Agencies like the Massachusetts Emergency Management Agency (MEMA) have taken active steps to utilize drone technology because they understand the ways in which UAVs can provide a new level of security and situational awareness. MEMA ensures the state is prepared to withstand, respond to, and recover from all types of emergencies and disasters, and they are also tasked with running the multi-agency coordination center that serves as the public safety coordination hub for the Boston Marathon. This year, drones were used by MEMA as they coordinated public safety across the eight cities and towns that the Marathon spans.
At the 2017 Boston Marathon, MEMA officials utilized drones at key locations to transmit surveillance video to different public safety command centers. The drones were tethered and did not fly over any spectator areas, which eased the regulatory and logistical issues that otherwise would have been present for this type of usage. The drones were used because MEMA officials were able to identify and prove the real operational benefit these tools could provide.
Kurt Schwartz is the Executive Director at MEMA and serves as the manager of the multi-agency coordination center for the Boston Marathon. It’s a position he’s occupied for a number of years, which puts him and the agency in a central role at the Marathon. We caught up with Kurt to discuss how he got interested in UAV technology, what sort of bureaucratic logistics he had to sort through to utilize drones in this manner, how this will impact the way drones are used at future events like the Boston Marathon and plenty more.
Jeremiah Karpowicz: Can you tell us a little bit about the Massachusetts Emergency Management Agency and the sort of responsibilities you’re tasked with?
Kurt Schwartz: As the state emergency management agency, our primary responsibilities are to ensure the state’s preparedness to respond to and recover from all types of emergencies and disasters. During emergencies and disasters, we serve as the state’s coordination point for state response and recovery activities as well as communications with the federal government in terms of federal assistance. We also serve as the single point of contact for all communities that need assistance during disasters. They work through us to get what they need, so we’re very much a disaster preparedness-disaster management agency.
We also have certain responsibilities and unique missions for pre-planned events, and the Boston Marathon is the largest one. For a number of years we have served as the planning lead for multi-jurisdictional planning, and because the Marathon is a world-class event that draws 30,000 runners and up to 1,000,000 spectators, and runs through 8 different cities and towns, that ends up being a six-month planning cycle involving numerous local, state and federal agencies.
Can you talk a little bit about the approach you take for pre-planned events? Is it different than the one you take for emergencies and disasters?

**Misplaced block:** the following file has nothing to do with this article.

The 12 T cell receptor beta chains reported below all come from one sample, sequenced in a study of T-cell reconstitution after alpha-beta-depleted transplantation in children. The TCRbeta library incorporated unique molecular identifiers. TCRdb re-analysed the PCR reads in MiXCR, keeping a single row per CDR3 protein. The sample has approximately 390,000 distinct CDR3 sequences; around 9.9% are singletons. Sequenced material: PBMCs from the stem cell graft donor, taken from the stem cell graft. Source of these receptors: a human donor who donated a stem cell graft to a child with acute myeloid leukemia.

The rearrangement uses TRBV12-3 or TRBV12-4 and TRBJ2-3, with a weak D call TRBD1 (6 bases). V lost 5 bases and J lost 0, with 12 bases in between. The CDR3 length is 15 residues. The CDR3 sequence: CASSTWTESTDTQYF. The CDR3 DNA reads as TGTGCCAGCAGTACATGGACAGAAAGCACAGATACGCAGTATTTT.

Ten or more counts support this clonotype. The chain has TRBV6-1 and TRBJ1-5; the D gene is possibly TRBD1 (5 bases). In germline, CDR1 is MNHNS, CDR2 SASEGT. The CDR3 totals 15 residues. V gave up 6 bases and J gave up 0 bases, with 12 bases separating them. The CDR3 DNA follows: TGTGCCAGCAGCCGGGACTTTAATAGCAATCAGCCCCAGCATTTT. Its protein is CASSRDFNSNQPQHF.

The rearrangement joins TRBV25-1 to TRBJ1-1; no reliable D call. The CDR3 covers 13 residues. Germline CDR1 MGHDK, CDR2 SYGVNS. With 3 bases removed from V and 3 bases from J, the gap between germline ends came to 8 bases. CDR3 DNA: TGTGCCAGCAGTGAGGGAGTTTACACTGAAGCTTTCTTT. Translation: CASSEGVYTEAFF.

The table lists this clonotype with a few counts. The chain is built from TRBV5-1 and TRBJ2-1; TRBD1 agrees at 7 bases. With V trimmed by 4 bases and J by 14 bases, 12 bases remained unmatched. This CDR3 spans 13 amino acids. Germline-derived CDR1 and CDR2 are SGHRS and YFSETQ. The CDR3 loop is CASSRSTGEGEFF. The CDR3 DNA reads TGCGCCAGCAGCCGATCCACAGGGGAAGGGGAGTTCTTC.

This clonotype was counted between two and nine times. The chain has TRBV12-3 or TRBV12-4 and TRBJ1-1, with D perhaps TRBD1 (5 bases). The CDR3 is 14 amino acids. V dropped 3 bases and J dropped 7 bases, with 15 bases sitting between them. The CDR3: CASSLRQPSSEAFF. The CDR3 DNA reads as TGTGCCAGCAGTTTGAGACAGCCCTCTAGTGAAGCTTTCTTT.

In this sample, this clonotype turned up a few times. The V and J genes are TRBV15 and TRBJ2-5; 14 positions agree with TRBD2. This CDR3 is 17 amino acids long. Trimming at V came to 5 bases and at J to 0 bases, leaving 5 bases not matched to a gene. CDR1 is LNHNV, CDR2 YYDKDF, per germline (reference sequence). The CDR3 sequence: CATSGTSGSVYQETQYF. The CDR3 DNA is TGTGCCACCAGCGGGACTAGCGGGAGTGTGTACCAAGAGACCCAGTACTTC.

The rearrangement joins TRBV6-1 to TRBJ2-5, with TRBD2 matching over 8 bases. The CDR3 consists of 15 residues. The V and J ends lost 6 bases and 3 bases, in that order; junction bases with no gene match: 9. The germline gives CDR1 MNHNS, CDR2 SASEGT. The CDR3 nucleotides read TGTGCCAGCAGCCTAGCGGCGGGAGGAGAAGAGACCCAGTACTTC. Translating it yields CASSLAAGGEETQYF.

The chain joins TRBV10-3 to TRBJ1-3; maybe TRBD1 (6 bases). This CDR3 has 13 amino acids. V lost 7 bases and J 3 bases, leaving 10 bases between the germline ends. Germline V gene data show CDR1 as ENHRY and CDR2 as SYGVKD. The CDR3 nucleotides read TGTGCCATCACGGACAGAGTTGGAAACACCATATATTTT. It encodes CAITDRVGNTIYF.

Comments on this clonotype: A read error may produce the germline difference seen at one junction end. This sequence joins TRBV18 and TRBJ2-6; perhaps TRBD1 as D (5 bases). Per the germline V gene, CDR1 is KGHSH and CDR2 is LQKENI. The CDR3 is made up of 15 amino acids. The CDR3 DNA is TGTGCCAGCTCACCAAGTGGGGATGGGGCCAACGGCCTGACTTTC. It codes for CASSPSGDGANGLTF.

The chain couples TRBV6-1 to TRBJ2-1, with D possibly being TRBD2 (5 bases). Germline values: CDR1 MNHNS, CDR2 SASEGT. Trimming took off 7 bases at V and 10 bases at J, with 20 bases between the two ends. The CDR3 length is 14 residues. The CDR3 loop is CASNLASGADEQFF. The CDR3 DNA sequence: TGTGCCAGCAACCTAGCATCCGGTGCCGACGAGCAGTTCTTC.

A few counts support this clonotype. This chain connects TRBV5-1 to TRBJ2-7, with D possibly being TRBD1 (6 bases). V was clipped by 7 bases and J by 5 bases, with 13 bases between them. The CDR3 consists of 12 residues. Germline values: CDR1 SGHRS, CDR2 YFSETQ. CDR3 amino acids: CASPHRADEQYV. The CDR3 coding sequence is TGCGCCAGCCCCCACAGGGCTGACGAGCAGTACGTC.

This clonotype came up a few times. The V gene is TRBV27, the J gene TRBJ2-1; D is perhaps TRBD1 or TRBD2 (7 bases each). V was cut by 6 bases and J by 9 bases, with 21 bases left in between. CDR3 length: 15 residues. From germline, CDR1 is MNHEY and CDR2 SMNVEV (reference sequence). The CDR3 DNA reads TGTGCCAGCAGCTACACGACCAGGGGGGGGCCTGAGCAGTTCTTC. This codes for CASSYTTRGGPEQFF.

In pre-planned events, we spend a lot of time thinking about prevention, which is not something you think about when you’re responding to an event that’s already happened. Regardless of the situation, our approach to everything is about partnerships and collaboration. That’s what emergency management is about.
With pre-planned events, what we do in terms of planning starts with understanding the threats and hazards, and then building plans that focus in the first instance on preventing something from occurring, and then building response plans based on reasonable worse case scenarios. As we build our response plans, we look to partners to find and commit the right types and amount of resources, and to establish interoperable communications and command and control. So some of it is similar to response, but planning for large pre-planned events is really a unique discipline.
How does the agency look at integrating or using new tools/technology like drones?
We’re always open to looking at new technologies and piloting them. That’s how we ended up with the two drones at this year’s Marathon. It was a pilot based on a relationship I made with CyPhy Works, when the CEO of the company attended a lecture I gave at the Harvard Kennedy School. He came up to introduce himself and told me about his company. That turned into a conversation around whether it made sense for us to use the technology at the Marathon, and that led to a series of meetings and demonstrations, which resulted in the pilot.
Very interesting to hear how that came about, although I imagine that wasn’t the most difficult part of the process. Can you talk about the administrative piece of this endeavor? Did you need to connect with city officials to get proper sign off?
After having a number of conversations with CyPhy Works, they setup a demo of their tethered drone product. They put it up in the air and we played around with the camera and zoom, and we really liked it. We thought it could be a real benefit at the Marathon, particularly at the start area in Hopkinton.
I then went to the event promoter, which is the Boston Athletic Association, and to the Town of Hopkinton and the State Police and told them we had this potential pilot program, and we wanted to show the technology and its capabilities to them at another demo. After doing so, the Town of Hopkinton, the State Police, and the Boston Athletic Association said they wanted to sign on. We also had discussions with the FBI and FAA. We had to get a lot of people to sign onto this and agree that this would help us and not interfere with anything.